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Return of some fans to Belmont Stakes provides another benchmark in pandemic recovery

Employees watch a race during the Belmont Stakes

Employees watch a race during the Belmont Stakes at Belmont Park in Elmont in June 2020. Credit: Newsday/Steve Pfost

It was a year ago when the stands at Belmont Park lay dormant on its biggest day of the year.

The Belmont Stakes was the first major professional sporting event welcomed back to New York State after the start of the pandemic, though the parameters were very, very different then: Stakes day, generally a jubilant, dizzying experience, was instead reduced to its barest elements — horses, racing, with nary a fan in sight. And for many — trainers, jockeys, owners, racing aficionados and park workers — the loss was palpable.

So, though this year’s Belmont Stakes won’t be a full return to its regular pomp, June 5 will still mark a gigantic benchmark in its recovery. There will be people in the stands — about 11,000 to 12,000 of them, according to Pat McKenna, director of communications for the New York Racing Association — and they are fully expected to be loud. There will be vaccinated and unvaccinated sections, with those in vaccinated sections allowed to not wear masks or be socially distant. There will be concessions and champagne and probably some very wide-brimmed hats.

"It feels as if we’re turning a page and with each event you see, whether it’s the New York Knicks at Madison Square Garden, Belmont Park with the return of fans on May 1 or, in a few days, 10 or 12,000 people here for the Belmont Stakes on June 5, that demonstrates the progress being made in New York and nationally against a virus that shut down live events, live sports across the state, throughout the country, for the better part of a year," McKenna said. "I think what we’ve all learned over the last year, year and a half, is that sports are not the same without the energy and enthusiasm and excitement that only the fans can bring."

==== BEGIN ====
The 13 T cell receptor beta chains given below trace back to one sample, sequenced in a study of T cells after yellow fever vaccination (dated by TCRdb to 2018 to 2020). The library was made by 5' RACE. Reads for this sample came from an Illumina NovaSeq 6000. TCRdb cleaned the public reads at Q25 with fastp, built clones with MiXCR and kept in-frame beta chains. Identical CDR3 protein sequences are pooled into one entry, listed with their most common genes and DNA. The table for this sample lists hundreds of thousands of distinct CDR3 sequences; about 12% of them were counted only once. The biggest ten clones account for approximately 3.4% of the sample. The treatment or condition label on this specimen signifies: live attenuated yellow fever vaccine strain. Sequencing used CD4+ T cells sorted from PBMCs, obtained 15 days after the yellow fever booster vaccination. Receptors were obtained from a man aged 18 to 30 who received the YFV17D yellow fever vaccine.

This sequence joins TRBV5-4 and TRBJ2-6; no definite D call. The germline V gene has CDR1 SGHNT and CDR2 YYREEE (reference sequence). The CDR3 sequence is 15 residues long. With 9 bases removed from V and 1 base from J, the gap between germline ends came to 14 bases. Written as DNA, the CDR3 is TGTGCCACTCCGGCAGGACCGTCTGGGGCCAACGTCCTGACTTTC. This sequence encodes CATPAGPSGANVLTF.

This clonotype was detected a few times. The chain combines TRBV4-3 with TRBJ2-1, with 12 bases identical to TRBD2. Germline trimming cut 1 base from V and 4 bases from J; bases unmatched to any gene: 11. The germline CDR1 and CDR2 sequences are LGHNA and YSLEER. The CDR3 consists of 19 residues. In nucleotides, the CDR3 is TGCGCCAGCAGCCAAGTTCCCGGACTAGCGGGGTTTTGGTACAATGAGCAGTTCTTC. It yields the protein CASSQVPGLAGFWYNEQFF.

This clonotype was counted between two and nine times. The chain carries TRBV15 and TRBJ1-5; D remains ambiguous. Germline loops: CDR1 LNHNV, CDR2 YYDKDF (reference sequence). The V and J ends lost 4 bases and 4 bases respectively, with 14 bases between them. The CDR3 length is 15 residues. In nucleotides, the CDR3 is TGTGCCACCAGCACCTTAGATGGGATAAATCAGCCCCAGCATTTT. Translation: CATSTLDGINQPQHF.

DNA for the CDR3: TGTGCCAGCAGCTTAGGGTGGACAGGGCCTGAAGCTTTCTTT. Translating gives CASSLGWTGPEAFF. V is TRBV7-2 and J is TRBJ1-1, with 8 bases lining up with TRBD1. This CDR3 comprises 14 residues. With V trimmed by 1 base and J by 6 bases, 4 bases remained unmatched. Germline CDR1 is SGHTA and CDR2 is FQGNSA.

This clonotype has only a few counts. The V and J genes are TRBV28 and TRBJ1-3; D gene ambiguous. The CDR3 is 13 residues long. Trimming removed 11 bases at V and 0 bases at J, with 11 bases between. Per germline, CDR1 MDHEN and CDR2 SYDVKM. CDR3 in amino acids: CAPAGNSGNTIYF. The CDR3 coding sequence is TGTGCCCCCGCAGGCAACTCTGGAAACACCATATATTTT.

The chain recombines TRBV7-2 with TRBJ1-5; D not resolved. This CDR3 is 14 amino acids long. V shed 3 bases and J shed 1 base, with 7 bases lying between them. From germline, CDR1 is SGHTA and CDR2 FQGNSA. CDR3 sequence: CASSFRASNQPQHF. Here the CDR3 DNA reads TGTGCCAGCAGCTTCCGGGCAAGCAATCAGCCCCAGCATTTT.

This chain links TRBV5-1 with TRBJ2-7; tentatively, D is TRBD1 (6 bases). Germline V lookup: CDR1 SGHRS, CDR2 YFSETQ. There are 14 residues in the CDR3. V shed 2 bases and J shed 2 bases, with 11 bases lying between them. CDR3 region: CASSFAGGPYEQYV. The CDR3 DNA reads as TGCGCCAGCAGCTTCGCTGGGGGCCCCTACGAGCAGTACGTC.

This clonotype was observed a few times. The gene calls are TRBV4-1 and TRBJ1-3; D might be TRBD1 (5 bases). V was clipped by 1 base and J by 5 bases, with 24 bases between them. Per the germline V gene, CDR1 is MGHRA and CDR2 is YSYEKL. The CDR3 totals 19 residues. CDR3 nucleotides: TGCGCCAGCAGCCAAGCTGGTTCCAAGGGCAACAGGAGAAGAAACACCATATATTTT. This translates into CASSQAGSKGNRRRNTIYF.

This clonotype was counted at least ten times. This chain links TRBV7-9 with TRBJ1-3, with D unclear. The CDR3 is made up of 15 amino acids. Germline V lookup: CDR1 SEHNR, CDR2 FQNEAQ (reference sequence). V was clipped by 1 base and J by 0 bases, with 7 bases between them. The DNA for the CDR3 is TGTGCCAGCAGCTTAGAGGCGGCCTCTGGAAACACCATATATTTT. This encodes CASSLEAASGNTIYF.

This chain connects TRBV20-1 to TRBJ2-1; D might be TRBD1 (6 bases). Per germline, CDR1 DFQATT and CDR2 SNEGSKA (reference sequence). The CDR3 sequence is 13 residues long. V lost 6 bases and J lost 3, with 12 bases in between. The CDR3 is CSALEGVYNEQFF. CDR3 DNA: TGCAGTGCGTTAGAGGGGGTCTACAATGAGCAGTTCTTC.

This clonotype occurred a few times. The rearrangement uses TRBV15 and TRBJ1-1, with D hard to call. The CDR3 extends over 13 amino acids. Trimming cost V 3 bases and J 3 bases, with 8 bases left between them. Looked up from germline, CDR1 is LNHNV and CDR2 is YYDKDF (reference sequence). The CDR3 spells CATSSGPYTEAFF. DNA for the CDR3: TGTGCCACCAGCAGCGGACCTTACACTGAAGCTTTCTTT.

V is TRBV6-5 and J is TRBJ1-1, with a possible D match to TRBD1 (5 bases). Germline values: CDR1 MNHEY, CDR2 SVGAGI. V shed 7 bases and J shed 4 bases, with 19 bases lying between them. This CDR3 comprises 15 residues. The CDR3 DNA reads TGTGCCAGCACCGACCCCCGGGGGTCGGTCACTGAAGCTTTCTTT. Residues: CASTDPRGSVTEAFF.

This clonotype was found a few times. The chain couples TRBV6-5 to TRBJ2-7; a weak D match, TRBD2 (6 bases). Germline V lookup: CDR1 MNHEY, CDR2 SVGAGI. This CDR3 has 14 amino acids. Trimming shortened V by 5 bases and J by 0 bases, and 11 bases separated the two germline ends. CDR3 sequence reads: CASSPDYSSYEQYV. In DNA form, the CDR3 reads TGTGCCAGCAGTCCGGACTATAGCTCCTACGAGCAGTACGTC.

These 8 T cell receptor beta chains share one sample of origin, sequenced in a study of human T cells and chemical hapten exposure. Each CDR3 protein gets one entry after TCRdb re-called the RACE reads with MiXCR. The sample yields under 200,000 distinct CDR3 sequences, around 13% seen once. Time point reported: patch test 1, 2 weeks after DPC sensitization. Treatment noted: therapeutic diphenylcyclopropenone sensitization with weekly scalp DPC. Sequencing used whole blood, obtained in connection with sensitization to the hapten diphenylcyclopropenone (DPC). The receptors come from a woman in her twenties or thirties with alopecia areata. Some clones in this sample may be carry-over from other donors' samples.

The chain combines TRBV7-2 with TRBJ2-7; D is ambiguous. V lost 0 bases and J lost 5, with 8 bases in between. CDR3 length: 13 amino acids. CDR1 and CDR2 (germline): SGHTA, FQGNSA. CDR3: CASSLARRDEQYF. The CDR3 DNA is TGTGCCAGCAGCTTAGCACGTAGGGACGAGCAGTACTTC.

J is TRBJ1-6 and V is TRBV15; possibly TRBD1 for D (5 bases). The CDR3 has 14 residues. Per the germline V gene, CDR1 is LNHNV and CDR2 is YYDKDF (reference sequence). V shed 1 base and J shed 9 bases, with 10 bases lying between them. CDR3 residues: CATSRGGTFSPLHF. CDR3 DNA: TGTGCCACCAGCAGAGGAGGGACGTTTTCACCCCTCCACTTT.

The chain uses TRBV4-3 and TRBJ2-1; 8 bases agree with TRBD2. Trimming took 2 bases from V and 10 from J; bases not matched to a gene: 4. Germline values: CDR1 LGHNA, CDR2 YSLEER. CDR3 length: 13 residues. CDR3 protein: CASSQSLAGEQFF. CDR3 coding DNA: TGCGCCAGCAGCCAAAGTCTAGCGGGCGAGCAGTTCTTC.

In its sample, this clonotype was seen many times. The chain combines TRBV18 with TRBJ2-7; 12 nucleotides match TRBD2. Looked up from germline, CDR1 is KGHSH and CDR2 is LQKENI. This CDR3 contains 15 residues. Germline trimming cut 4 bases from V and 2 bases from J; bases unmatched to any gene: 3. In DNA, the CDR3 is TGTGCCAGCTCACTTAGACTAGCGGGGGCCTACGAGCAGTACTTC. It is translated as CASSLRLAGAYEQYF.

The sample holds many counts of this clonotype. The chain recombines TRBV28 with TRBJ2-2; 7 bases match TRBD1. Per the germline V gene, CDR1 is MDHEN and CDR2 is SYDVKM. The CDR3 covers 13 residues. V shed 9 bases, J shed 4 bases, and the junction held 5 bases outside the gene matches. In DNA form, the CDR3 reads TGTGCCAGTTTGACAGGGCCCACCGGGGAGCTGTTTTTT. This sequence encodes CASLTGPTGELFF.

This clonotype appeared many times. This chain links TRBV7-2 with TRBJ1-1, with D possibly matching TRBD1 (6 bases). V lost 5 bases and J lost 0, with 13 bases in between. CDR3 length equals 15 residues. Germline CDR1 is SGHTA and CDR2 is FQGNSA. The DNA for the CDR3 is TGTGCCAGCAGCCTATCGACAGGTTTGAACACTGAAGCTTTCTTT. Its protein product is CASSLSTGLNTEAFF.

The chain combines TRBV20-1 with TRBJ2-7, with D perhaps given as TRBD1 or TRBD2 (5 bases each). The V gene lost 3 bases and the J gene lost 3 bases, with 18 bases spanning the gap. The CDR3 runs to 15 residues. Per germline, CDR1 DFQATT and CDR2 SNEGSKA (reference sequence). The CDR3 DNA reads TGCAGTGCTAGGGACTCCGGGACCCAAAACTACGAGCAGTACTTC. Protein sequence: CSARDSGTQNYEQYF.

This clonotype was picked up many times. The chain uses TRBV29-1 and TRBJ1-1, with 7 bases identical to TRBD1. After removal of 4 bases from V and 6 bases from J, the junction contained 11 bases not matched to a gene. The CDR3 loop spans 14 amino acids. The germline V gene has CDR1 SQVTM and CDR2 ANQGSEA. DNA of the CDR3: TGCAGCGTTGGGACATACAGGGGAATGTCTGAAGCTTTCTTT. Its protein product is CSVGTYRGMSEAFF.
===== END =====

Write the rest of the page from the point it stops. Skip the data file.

In a regular year (remember those?), the Belmont attracts around 90,000 fans, and that number can get even higher if there’s a Triple Crown in play. This year, though, fans won’t be permitted to walk up and buy tickets, but will instead be required to purchase in advance.

Proof of vaccination can come in the form of a vaccination card or the state-sanctioned Empire Pass app, and the full course of vaccination must have occurred 14 days before race day. Unvaccinated fans will not have to show proof of a negative COVID test, though they will be required to mask up and socially distance. They will only be allowed to remove masks while eating and drinking at their seats. All fans will need to register a temperature below 100.4 degrees.

And though fan attendance opened up on May 1 at Belmont Park, this will be its most-attended event in well over a year, McKenna said.

"I think it means a great deal to turn the page on the pandemic, to welcome fans back in big numbers on Saturday to everyone involved in the racing community," he added. "I think that in the midst of focusing on running a successful event, focusing on running a really, really exciting race day, there’s also certainly a moment of reflection of what we’ve been though over the last year. I think these are milestones that mark the passage of time for generations of sports fans and they’ll be able to be back here at Belmont Park Saturday is significant."

WHAT TO KNOW

*Fans attending the Belmont Stakes, the third leg of horse racing's Triple Crown, won’t be permitted to walk up and buy tickets on Saturday, June 5, but will instead be required to purchase in advance.

*Attendance is expected to be between 11,000 and 12,000 spectators.

There will be vaccinated and unvaccinated sections, with those in vaccinated sections allowed to not wear masks or socially distance.

*Proof of vaccination can come in the form of a vaccination card or the state-sanctioned Empire Pass app, and the full course of vaccination must have occurred 14 days before race day.

*Unvaccinated fans will not have to show proof of a negative COVID test, though they will be required to mask up and socially distance. They will only be allowed to remove masks while eating and drinking at their seats.

*All fans will need to register a temperature below 100.4 degrees.

New York Sports